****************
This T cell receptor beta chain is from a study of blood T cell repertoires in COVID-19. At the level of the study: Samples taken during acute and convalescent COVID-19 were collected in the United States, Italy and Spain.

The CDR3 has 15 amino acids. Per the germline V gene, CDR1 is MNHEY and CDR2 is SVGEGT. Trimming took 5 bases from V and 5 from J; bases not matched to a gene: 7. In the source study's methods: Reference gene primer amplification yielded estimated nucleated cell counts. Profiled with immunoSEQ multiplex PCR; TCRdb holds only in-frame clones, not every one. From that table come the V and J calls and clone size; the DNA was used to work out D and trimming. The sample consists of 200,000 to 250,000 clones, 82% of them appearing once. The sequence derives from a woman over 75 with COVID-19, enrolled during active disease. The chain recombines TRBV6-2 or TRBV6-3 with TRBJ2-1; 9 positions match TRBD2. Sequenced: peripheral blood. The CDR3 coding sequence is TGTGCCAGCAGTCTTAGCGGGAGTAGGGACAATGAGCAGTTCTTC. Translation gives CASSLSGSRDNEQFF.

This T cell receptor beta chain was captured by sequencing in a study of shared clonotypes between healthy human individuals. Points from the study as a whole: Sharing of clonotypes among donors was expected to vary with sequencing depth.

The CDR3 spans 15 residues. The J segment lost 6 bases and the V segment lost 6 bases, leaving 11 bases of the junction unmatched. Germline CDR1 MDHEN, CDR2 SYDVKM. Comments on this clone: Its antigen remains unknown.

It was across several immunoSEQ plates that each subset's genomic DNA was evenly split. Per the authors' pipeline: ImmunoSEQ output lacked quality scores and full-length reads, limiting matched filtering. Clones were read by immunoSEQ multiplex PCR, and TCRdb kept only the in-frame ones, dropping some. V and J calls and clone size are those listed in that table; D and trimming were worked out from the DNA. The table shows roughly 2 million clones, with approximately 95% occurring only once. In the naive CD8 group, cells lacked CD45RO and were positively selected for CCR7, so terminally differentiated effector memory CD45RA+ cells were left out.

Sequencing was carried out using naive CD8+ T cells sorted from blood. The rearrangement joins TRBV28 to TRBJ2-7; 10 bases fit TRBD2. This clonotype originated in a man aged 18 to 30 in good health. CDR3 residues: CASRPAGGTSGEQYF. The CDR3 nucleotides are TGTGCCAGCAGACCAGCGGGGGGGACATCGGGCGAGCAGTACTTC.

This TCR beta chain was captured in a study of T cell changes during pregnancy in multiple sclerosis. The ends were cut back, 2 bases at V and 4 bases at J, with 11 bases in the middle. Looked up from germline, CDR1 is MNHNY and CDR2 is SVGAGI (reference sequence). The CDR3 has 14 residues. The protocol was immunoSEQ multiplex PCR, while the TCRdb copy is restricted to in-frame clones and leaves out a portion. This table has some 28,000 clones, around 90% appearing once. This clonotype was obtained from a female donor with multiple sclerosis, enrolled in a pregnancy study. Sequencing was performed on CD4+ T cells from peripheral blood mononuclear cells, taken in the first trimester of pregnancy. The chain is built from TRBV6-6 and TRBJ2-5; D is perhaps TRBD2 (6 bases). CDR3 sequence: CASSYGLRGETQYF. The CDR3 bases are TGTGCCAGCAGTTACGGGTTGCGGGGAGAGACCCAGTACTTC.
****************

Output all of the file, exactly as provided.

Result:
This T cell receptor beta chain is from a study of blood T cell repertoires in COVID-19. At the level of the study: Samples taken during acute and convalescent COVID-19 were collected in the United States, Italy and Spain.

The CDR3 has 15 amino acids. Per the germline V gene, CDR1 is MNHEY and CDR2 is SVGEGT. Trimming took 5 bases from V and 5 from J; bases not matched to a gene: 7. In the source study's methods: Reference gene primer amplification yielded estimated nucleated cell counts. Profiled with immunoSEQ multiplex PCR; TCRdb holds only in-frame clones, not every one. From that table come the V and J calls and clone size; the DNA was used to work out D and trimming. The sample consists of 200,000 to 250,000 clones, 82% of them appearing once. The sequence derives from a woman over 75 with COVID-19, enrolled during active disease. The chain recombines TRBV6-2 or TRBV6-3 with TRBJ2-1; 9 positions match TRBD2. Sequenced: peripheral blood. The CDR3 coding sequence is TGTGCCAGCAGTCTTAGCGGGAGTAGGGACAATGAGCAGTTCTTC. Translation gives CASSLSGSRDNEQFF.

This T cell receptor beta chain was captured by sequencing in a study of shared clonotypes between healthy human individuals. Points from the study as a whole: Sharing of clonotypes among donors was expected to vary with sequencing depth.

The CDR3 spans 15 residues. The J segment lost 6 bases and the V segment lost 6 bases, leaving 11 bases of the junction unmatched. Germline CDR1 MDHEN, CDR2 SYDVKM. Comments on this clone: Its antigen remains unknown.

It was across several immunoSEQ plates that each subset's genomic DNA was evenly split. Per the authors' pipeline: ImmunoSEQ output lacked quality scores and full-length reads, limiting matched filtering. Clones were read by immunoSEQ multiplex PCR, and TCRdb kept only the in-frame ones, dropping some. V and J calls and clone size are those listed in that table; D and trimming were worked out from the DNA. The table shows roughly 2 million clones, with approximately 95% occurring only once. In the naive CD8 group, cells lacked CD45RO and were positively selected for CCR7, so terminally differentiated effector memory CD45RA+ cells were left out.

Sequencing was carried out using naive CD8+ T cells sorted from blood. The rearrangement joins TRBV28 to TRBJ2-7; 10 bases fit TRBD2. This clonotype originated in a man aged 18 to 30 in good health. CDR3 residues: CASRPAGGTSGEQYF. The CDR3 nucleotides are TGTGCCAGCAGACCAGCGGGGGGGACATCGGGCGAGCAGTACTTC.

This TCR beta chain was captured in a study of T cell changes during pregnancy in multiple sclerosis. The ends were cut back, 2 bases at V and 4 bases at J, with 11 bases in the middle. Looked up from germline, CDR1 is MNHNY and CDR2 is SVGAGI (reference sequence). The CDR3 has 14 residues. The protocol was immunoSEQ multiplex PCR, while the TCRdb copy is restricted to in-frame clones and leaves out a portion. This table has some 28,000 clones, around 90% appearing once. This clonotype was obtained from a female donor with multiple sclerosis, enrolled in a pregnancy study. Sequencing was performed on CD4+ T cells from peripheral blood mononuclear cells, taken in the first trimester of pregnancy. The chain is built from TRBV6-6 and TRBJ2-5; D is perhaps TRBD2 (6 bases). CDR3 sequence: CASSYGLRGETQYF. The CDR3 bases are TGTGCCAGCAGTTACGGGTTGCGGGGAGAGACCCAGTACTTC.